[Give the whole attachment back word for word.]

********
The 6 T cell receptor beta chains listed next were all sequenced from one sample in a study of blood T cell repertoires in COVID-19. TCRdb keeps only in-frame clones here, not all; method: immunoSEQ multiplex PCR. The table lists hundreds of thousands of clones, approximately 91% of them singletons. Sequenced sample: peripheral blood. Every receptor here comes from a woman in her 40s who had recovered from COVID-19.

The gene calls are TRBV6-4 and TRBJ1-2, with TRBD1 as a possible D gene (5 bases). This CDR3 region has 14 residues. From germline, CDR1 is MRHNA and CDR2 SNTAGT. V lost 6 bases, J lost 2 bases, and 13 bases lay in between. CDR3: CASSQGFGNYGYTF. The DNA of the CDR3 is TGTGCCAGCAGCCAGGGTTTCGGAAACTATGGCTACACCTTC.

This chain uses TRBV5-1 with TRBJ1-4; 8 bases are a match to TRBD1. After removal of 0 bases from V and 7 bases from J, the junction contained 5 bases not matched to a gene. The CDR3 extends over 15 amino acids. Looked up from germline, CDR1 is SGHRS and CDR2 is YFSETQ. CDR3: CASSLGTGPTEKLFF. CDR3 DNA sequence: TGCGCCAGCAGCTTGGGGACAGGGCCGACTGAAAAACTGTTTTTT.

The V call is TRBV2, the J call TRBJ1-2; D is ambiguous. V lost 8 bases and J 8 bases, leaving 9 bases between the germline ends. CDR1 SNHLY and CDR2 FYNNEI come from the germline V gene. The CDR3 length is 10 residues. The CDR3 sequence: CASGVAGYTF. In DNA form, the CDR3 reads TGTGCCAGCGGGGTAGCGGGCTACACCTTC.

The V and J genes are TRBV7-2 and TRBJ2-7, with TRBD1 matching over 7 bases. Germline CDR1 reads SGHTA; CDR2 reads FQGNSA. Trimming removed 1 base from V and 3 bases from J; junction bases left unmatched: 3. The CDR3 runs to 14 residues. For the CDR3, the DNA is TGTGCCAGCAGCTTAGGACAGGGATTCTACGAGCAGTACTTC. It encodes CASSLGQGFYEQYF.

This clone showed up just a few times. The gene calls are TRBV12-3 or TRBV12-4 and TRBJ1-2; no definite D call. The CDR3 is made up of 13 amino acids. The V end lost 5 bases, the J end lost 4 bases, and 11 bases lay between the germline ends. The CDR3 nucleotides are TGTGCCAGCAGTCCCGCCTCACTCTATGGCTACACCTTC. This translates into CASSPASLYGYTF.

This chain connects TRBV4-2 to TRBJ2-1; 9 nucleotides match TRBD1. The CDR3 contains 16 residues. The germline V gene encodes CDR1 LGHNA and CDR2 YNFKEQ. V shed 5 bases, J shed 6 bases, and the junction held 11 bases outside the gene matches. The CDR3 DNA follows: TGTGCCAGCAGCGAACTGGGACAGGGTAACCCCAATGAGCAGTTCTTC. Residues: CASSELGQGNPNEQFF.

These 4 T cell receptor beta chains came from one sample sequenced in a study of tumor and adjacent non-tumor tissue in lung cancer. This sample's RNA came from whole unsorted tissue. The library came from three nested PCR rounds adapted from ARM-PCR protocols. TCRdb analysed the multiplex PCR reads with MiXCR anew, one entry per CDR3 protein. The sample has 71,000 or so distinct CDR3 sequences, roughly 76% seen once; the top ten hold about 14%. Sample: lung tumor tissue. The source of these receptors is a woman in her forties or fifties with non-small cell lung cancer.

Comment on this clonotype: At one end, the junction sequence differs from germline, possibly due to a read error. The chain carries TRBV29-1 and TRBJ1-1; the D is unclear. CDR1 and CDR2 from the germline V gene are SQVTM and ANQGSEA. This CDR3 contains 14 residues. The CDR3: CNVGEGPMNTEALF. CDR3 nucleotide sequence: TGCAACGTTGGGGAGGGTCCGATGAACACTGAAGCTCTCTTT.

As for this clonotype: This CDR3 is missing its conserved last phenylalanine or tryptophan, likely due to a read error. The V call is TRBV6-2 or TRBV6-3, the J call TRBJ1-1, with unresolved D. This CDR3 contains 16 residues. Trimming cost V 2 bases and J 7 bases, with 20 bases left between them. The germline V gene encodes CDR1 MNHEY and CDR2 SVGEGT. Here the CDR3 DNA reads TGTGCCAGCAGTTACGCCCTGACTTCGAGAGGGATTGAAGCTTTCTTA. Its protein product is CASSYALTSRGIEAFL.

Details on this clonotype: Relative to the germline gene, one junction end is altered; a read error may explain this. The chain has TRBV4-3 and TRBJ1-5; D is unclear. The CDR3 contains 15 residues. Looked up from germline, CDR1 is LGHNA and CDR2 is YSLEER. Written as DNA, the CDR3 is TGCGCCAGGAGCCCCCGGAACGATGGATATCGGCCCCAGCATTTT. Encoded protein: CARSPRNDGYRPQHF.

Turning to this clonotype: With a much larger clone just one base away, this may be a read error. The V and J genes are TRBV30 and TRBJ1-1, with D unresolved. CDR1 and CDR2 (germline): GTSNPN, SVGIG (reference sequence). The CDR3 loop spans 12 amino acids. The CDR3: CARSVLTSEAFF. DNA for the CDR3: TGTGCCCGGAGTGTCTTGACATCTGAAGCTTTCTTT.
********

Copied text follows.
The 6 T cell receptor beta chains listed next were all sequenced from one sample in a study of blood T cell repertoires in COVID-19. TCRdb keeps only in-frame clones here, not all; method: immunoSEQ multiplex PCR. The table lists hundreds of thousands of clones, approximately 91% of them singletons. Sequenced sample: peripheral blood. Every receptor here comes from a woman in her 40s who had recovered from COVID-19.

The gene calls are TRBV6-4 and TRBJ1-2, with TRBD1 as a possible D gene (5 bases). This CDR3 region has 14 residues. From germline, CDR1 is MRHNA and CDR2 SNTAGT. V lost 6 bases, J lost 2 bases, and 13 bases lay in between. CDR3: CASSQGFGNYGYTF. The DNA of the CDR3 is TGTGCCAGCAGCCAGGGTTTCGGAAACTATGGCTACACCTTC.

This chain uses TRBV5-1 with TRBJ1-4; 8 bases are a match to TRBD1. After removal of 0 bases from V and 7 bases from J, the junction contained 5 bases not matched to a gene. The CDR3 extends over 15 amino acids. Looked up from germline, CDR1 is SGHRS and CDR2 is YFSETQ. CDR3: CASSLGTGPTEKLFF. CDR3 DNA sequence: TGCGCCAGCAGCTTGGGGACAGGGCCGACTGAAAAACTGTTTTTT.

The V call is TRBV2, the J call TRBJ1-2; D is ambiguous. V lost 8 bases and J 8 bases, leaving 9 bases between the germline ends. CDR1 SNHLY and CDR2 FYNNEI come from the germline V gene. The CDR3 length is 10 residues. The CDR3 sequence: CASGVAGYTF. In DNA form, the CDR3 reads TGTGCCAGCGGGGTAGCGGGCTACACCTTC.

The V and J genes are TRBV7-2 and TRBJ2-7, with TRBD1 matching over 7 bases. Germline CDR1 reads SGHTA; CDR2 reads FQGNSA. Trimming removed 1 base from V and 3 bases from J; junction bases left unmatched: 3. The CDR3 runs to 14 residues. For the CDR3, the DNA is TGTGCCAGCAGCTTAGGACAGGGATTCTACGAGCAGTACTTC. It encodes CASSLGQGFYEQYF.

This clone showed up just a few times. The gene calls are TRBV12-3 or TRBV12-4 and TRBJ1-2; no definite D call. The CDR3 is made up of 13 amino acids. The V end lost 5 bases, the J end lost 4 bases, and 11 bases lay between the germline ends. The CDR3 nucleotides are TGTGCCAGCAGTCCCGCCTCACTCTATGGCTACACCTTC. This translates into CASSPASLYGYTF.

This chain connects TRBV4-2 to TRBJ2-1; 9 nucleotides match TRBD1. The CDR3 contains 16 residues. The germline V gene encodes CDR1 LGHNA and CDR2 YNFKEQ. V shed 5 bases, J shed 6 bases, and the junction held 11 bases outside the gene matches. The CDR3 DNA follows: TGTGCCAGCAGCGAACTGGGACAGGGTAACCCCAATGAGCAGTTCTTC. Residues: CASSELGQGNPNEQFF.

These 4 T cell receptor beta chains came from one sample sequenced in a study of tumor and adjacent non-tumor tissue in lung cancer. This sample's RNA came from whole unsorted tissue. The library came from three nested PCR rounds adapted from ARM-PCR protocols. TCRdb analysed the multiplex PCR reads with MiXCR anew, one entry per CDR3 protein. The sample has 71,000 or so distinct CDR3 sequences, roughly 76% seen once; the top ten hold about 14%. Sample: lung tumor tissue. The source of these receptors is a woman in her forties or fifties with non-small cell lung cancer.

Comment on this clonotype: At one end, the junction sequence differs from germline, possibly due to a read error. The chain carries TRBV29-1 and TRBJ1-1; the D is unclear. CDR1 and CDR2 from the germline V gene are SQVTM and ANQGSEA. This CDR3 contains 14 residues. The CDR3: CNVGEGPMNTEALF. CDR3 nucleotide sequence: TGCAACGTTGGGGAGGGTCCGATGAACACTGAAGCTCTCTTT.

As for this clonotype: This CDR3 is missing its conserved last phenylalanine or tryptophan, likely due to a read error. The V call is TRBV6-2 or TRBV6-3, the J call TRBJ1-1, with unresolved D. This CDR3 contains 16 residues. Trimming cost V 2 bases and J 7 bases, with 20 bases left between them. The germline V gene encodes CDR1 MNHEY and CDR2 SVGEGT. Here the CDR3 DNA reads TGTGCCAGCAGTTACGCCCTGACTTCGAGAGGGATTGAAGCTTTCTTA. Its protein product is CASSYALTSRGIEAFL.

Details on this clonotype: Relative to the germline gene, one junction end is altered; a read error may explain this. The chain has TRBV4-3 and TRBJ1-5; D is unclear. The CDR3 contains 15 residues. Looked up from germline, CDR1 is LGHNA and CDR2 is YSLEER. Written as DNA, the CDR3 is TGCGCCAGGAGCCCCCGGAACGATGGATATCGGCCCCAGCATTTT. Encoded protein: CARSPRNDGYRPQHF.

Turning to this clonotype: With a much larger clone just one base away, this may be a read error. The V and J genes are TRBV30 and TRBJ1-1, with D unresolved. CDR1 and CDR2 (germline): GTSNPN, SVGIG (reference sequence). The CDR3 loop spans 12 amino acids. The CDR3: CARSVLTSEAFF. DNA for the CDR3: TGTGCCCGGAGTGTCTTGACATCTGAAGCTTTCTTT.